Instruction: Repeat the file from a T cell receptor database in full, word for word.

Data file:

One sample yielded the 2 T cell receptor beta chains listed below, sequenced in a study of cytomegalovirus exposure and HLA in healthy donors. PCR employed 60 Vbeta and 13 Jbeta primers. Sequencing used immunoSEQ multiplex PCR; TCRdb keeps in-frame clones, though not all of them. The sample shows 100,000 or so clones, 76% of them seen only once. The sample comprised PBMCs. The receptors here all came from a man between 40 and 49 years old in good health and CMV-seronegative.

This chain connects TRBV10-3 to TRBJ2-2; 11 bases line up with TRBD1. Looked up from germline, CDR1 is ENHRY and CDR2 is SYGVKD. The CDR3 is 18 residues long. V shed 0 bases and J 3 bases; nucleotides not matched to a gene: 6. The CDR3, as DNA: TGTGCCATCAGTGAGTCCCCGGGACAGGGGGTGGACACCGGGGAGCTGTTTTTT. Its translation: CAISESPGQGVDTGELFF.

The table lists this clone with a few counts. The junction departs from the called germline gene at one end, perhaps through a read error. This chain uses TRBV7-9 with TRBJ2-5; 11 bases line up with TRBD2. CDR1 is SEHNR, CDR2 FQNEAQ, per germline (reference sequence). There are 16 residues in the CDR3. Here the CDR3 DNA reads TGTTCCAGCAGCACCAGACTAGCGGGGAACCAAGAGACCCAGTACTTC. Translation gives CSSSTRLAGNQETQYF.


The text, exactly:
One sample yielded the 2 T cell receptor beta chains listed below, sequenced in a study of cytomegalovirus exposure and HLA in healthy donors. PCR employed 60 Vbeta and 13 Jbeta primers. Sequencing used immunoSEQ multiplex PCR; TCRdb keeps in-frame clones, though not all of them. The sample shows 100,000 or so clones, 76% of them seen only once. The sample comprised PBMCs. The receptors here all came from a man between 40 and 49 years old in good health and CMV-seronegative.

This chain connects TRBV10-3 to TRBJ2-2; 11 bases line up with TRBD1. Looked up from germline, CDR1 is ENHRY and CDR2 is SYGVKD. The CDR3 is 18 residues long. V shed 0 bases and J 3 bases; nucleotides not matched to a gene: 6. The CDR3, as DNA: TGTGCCATCAGTGAGTCCCCGGGACAGGGGGTGGACACCGGGGAGCTGTTTTTT. Its translation: CAISESPGQGVDTGELFF.

The table lists this clone with a few counts. The junction departs from the called germline gene at one end, perhaps through a read error. This chain uses TRBV7-9 with TRBJ2-5; 11 bases line up with TRBD2. CDR1 is SEHNR, CDR2 FQNEAQ, per germline (reference sequence). There are 16 residues in the CDR3. Here the CDR3 DNA reads TGTTCCAGCAGCACCAGACTAGCGGGGAACCAAGAGACCCAGTACTTC. Translation gives CSSSTRLAGNQETQYF.